Migrating insects are key to the reptiles’ survival in Iran’s Lut Desert. A handful of small, nocturnal geckos have spilled their guts for science, revealing how the creatures get by in a part of Earth’s hottest landscape. Surface temperatures in the Lut Desert in Iran, home to the Misonne’s spider gecko (Rhinogecko misonnei), soar past 65° Celsius more frequently than anywhere else on the planet. The extreme heat makes it difficult for life to thrive, and for years, ecologists have regarded the desert as mostly barren. To find out how the geckos sustain themselves in this desolate oven, entomologist Hossein Rajaei of the State Museum of Natural History in Stuttgart, Germany and colleagues analyzed the stomach contents of six geckos using DNA metabarcoding (SN: 4/18/16). The technique compares chunks of DNA with a species identification database, like a bar code scanner in a grocery store. “It’s very accurate, very comprehensive and very trustable,” Rajaei says. Within the geckos’ digestive soup stewed DNA from 94 species, about 81 percent of which hail from outside the Lut Desert, the team reports November 18 in the Journal of Zoological Systematics and Evolutionary Research. The majority of these outsiders were winged insects such as flies, moths and wasps that migrate through the desert from bordering temperate landscapes. The remaining species — arachnids, arthropods and more moths — are endemic to the Lut, but are elusive in its heart, where the geckos were collected. The unexpected diversity highlights that there’s more living in this desert than meets the eye, Rajaei says. The findings underscore the importance of intertwined food webs for animals to survive in hostile habitats, says Robert Pringle, an ecologist at Princeton University who was not involved in the research. “The movement of insects from outside the immediate area subsidizes the geckos and helps them to persist in this extreme desert environment,” he says.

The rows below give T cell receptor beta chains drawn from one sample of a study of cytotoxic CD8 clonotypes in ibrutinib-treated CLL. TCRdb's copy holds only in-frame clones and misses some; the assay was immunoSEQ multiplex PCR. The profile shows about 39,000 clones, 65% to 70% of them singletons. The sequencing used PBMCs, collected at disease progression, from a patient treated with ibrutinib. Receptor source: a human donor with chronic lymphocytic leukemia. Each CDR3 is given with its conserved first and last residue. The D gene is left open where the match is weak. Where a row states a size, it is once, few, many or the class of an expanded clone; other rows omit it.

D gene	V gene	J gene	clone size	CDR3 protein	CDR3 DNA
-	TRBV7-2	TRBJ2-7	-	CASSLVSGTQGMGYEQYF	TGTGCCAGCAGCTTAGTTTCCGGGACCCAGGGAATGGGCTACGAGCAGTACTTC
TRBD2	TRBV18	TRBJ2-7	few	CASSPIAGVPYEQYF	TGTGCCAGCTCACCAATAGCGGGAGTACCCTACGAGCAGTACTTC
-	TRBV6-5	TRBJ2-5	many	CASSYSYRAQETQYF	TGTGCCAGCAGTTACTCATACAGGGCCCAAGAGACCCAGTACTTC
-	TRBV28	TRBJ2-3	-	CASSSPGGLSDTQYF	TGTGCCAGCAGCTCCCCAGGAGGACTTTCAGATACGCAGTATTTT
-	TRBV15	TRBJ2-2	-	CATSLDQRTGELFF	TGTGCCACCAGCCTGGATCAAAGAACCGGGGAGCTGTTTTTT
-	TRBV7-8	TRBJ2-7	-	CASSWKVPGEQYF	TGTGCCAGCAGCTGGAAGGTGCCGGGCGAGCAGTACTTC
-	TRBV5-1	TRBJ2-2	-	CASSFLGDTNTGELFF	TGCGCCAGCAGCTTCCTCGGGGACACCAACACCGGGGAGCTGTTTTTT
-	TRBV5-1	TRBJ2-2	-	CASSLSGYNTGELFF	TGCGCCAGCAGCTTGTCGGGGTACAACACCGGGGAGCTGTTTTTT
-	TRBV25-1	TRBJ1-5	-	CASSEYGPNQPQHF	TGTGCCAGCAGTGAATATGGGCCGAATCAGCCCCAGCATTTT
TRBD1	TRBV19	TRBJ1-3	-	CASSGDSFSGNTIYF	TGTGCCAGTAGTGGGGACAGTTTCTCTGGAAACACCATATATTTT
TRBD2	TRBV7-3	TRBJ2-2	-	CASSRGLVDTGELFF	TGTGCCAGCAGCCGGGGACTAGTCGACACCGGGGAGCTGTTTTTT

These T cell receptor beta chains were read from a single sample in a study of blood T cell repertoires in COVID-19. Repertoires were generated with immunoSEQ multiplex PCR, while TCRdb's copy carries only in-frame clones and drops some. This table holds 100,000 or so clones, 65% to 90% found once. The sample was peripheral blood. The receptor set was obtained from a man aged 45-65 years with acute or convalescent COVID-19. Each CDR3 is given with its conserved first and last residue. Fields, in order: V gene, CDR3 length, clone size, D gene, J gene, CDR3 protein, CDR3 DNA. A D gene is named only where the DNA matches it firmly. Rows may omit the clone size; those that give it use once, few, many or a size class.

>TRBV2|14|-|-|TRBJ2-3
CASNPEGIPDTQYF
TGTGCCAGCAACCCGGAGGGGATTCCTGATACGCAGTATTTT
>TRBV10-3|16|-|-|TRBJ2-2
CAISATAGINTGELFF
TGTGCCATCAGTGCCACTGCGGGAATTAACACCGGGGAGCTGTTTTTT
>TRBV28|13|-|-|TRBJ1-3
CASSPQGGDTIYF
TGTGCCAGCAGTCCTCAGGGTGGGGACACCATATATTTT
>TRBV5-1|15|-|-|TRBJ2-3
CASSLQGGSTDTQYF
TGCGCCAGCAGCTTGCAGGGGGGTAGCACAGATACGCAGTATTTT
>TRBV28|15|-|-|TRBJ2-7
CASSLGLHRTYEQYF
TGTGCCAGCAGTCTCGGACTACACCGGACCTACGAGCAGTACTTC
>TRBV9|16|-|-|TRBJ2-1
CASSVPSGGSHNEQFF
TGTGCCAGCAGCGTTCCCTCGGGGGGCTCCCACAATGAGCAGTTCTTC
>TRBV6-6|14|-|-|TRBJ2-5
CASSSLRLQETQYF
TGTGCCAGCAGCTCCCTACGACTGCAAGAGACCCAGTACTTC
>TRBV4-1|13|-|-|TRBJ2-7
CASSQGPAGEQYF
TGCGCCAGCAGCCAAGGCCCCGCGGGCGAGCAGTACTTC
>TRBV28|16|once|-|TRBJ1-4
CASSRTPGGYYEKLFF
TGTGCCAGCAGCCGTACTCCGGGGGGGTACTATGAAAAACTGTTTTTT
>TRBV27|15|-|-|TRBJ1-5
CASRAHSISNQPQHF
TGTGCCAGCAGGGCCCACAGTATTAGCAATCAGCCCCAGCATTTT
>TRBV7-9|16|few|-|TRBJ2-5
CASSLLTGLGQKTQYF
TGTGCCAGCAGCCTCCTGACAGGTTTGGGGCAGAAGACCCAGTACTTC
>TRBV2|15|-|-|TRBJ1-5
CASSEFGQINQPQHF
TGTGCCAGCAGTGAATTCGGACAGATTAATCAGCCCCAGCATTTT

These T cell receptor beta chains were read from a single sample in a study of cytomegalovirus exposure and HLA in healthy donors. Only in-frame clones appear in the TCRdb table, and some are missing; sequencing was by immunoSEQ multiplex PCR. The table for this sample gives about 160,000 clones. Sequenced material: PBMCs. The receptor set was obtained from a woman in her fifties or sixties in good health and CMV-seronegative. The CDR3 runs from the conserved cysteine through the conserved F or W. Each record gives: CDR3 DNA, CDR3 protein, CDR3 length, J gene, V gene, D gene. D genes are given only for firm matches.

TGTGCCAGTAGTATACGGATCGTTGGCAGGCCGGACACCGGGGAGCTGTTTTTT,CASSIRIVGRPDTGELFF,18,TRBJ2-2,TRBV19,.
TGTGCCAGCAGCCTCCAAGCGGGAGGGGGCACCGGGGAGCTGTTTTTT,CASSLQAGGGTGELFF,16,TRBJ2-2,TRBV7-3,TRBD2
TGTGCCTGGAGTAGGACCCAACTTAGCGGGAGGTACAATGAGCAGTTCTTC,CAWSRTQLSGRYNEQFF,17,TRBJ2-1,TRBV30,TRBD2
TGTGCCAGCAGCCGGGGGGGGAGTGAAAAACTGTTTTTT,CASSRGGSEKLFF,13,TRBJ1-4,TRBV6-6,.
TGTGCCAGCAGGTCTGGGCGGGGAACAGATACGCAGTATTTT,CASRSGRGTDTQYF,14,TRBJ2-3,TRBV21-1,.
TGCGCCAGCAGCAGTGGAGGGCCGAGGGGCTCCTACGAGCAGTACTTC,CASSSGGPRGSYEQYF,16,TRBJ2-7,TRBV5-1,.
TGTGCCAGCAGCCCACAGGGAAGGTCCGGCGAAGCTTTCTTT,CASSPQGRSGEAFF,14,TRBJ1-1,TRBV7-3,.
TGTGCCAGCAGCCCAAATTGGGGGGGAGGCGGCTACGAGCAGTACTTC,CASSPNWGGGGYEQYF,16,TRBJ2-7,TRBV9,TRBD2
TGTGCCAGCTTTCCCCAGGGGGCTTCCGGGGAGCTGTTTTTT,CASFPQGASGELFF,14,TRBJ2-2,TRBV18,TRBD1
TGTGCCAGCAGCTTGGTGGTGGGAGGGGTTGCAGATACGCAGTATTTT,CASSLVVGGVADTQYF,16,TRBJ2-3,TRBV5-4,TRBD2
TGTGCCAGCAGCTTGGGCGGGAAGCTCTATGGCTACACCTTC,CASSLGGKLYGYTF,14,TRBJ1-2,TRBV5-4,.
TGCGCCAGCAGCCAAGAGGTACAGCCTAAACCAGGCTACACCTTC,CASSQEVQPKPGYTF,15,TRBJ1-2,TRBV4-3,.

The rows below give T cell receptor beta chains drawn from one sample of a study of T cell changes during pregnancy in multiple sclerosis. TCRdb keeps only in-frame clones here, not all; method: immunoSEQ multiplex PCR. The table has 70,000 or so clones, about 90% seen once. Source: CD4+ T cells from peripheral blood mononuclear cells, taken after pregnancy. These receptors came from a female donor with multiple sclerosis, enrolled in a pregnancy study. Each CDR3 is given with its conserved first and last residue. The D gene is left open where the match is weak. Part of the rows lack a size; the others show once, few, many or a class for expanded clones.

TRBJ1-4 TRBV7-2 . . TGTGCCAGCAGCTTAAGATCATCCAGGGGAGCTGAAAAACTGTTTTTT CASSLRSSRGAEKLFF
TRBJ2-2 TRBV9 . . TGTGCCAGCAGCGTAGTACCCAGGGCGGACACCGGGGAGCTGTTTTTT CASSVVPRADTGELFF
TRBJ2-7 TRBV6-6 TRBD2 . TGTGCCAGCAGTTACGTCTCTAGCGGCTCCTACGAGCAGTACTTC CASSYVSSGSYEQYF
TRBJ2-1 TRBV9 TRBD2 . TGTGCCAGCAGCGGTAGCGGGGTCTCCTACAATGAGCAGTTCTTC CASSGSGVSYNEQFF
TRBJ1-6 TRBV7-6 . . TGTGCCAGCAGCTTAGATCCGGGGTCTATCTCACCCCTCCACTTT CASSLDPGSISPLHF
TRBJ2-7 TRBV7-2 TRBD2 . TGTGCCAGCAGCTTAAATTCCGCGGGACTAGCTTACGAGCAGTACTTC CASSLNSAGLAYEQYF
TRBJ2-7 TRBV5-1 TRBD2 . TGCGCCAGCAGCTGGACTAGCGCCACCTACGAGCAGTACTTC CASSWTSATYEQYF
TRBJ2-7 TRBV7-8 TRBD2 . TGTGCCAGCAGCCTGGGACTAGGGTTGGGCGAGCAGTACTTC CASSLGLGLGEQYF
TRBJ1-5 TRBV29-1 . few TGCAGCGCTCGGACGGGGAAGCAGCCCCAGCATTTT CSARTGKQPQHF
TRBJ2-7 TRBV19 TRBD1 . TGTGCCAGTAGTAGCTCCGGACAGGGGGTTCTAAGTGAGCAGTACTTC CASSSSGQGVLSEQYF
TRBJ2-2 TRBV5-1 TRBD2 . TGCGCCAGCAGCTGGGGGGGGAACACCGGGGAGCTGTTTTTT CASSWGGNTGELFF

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uary of 2022

Animal Intelligence News Articles for December of 2021